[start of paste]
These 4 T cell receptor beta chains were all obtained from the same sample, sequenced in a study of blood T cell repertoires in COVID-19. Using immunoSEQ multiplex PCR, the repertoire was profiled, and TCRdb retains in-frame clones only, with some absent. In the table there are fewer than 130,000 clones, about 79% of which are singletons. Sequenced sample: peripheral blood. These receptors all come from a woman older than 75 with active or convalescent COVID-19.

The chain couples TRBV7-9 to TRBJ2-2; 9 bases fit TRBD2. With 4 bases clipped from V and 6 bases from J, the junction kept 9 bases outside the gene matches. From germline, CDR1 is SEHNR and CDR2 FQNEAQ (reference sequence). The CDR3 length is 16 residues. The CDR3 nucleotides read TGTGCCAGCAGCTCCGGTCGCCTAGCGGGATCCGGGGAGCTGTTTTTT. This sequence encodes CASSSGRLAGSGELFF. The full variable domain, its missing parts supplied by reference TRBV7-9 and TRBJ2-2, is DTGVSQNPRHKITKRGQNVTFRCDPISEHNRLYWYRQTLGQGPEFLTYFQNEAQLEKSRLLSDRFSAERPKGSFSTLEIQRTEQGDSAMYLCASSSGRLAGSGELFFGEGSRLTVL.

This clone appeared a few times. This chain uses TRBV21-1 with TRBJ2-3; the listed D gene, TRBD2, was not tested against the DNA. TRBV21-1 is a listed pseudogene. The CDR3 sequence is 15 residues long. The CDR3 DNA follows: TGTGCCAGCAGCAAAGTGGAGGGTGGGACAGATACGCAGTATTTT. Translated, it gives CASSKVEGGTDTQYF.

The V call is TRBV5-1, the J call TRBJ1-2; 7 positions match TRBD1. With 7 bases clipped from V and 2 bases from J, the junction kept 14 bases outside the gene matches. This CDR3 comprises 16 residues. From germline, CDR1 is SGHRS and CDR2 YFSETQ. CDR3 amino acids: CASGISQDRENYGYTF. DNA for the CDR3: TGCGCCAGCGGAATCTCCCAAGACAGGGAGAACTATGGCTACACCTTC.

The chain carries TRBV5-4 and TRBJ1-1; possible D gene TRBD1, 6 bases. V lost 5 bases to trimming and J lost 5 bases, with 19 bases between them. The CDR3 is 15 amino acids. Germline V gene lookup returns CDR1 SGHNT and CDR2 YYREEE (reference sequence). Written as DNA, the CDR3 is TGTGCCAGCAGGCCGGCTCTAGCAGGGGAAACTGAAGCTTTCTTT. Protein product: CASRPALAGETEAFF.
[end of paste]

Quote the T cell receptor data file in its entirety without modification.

These 4 T cell receptor beta chains were all obtained from the same sample, sequenced in a study of blood T cell repertoires in COVID-19. Using immunoSEQ multiplex PCR, the repertoire was profiled, and TCRdb retains in-frame clones only, with some absent. In the table there are fewer than 130,000 clones, about 79% of which are singletons. Sequenced sample: peripheral blood. These receptors all come from a woman older than 75 with active or convalescent COVID-19.

The chain couples TRBV7-9 to TRBJ2-2; 9 bases fit TRBD2. With 4 bases clipped from V and 6 bases from J, the junction kept 9 bases outside the gene matches. From germline, CDR1 is SEHNR and CDR2 FQNEAQ (reference sequence). The CDR3 length is 16 residues. The CDR3 nucleotides read TGTGCCAGCAGCTCCGGTCGCCTAGCGGGATCCGGGGAGCTGTTTTTT. This sequence encodes CASSSGRLAGSGELFF. The full variable domain, its missing parts supplied by reference TRBV7-9 and TRBJ2-2, is DTGVSQNPRHKITKRGQNVTFRCDPISEHNRLYWYRQTLGQGPEFLTYFQNEAQLEKSRLLSDRFSAERPKGSFSTLEIQRTEQGDSAMYLCASSSGRLAGSGELFFGEGSRLTVL.

This clone appeared a few times. This chain uses TRBV21-1 with TRBJ2-3; the listed D gene, TRBD2, was not tested against the DNA. TRBV21-1 is a listed pseudogene. The CDR3 sequence is 15 residues long. The CDR3 DNA follows: TGTGCCAGCAGCAAAGTGGAGGGTGGGACAGATACGCAGTATTTT. Translated, it gives CASSKVEGGTDTQYF.

The V call is TRBV5-1, the J call TRBJ1-2; 7 positions match TRBD1. With 7 bases clipped from V and 2 bases from J, the junction kept 14 bases outside the gene matches. This CDR3 comprises 16 residues. From germline, CDR1 is SGHRS and CDR2 YFSETQ. CDR3 amino acids: CASGISQDRENYGYTF. DNA for the CDR3: TGCGCCAGCGGAATCTCCCAAGACAGGGAGAACTATGGCTACACCTTC.

The chain carries TRBV5-4 and TRBJ1-1; possible D gene TRBD1, 6 bases. V lost 5 bases to trimming and J lost 5 bases, with 19 bases between them. The CDR3 is 15 amino acids. Germline V gene lookup returns CDR1 SGHNT and CDR2 YYREEE (reference sequence). Written as DNA, the CDR3 is TGTGCCAGCAGGCCGGCTCTAGCAGGGGAAACTGAAGCTTTCTTT. Protein product: CASRPALAGETEAFF.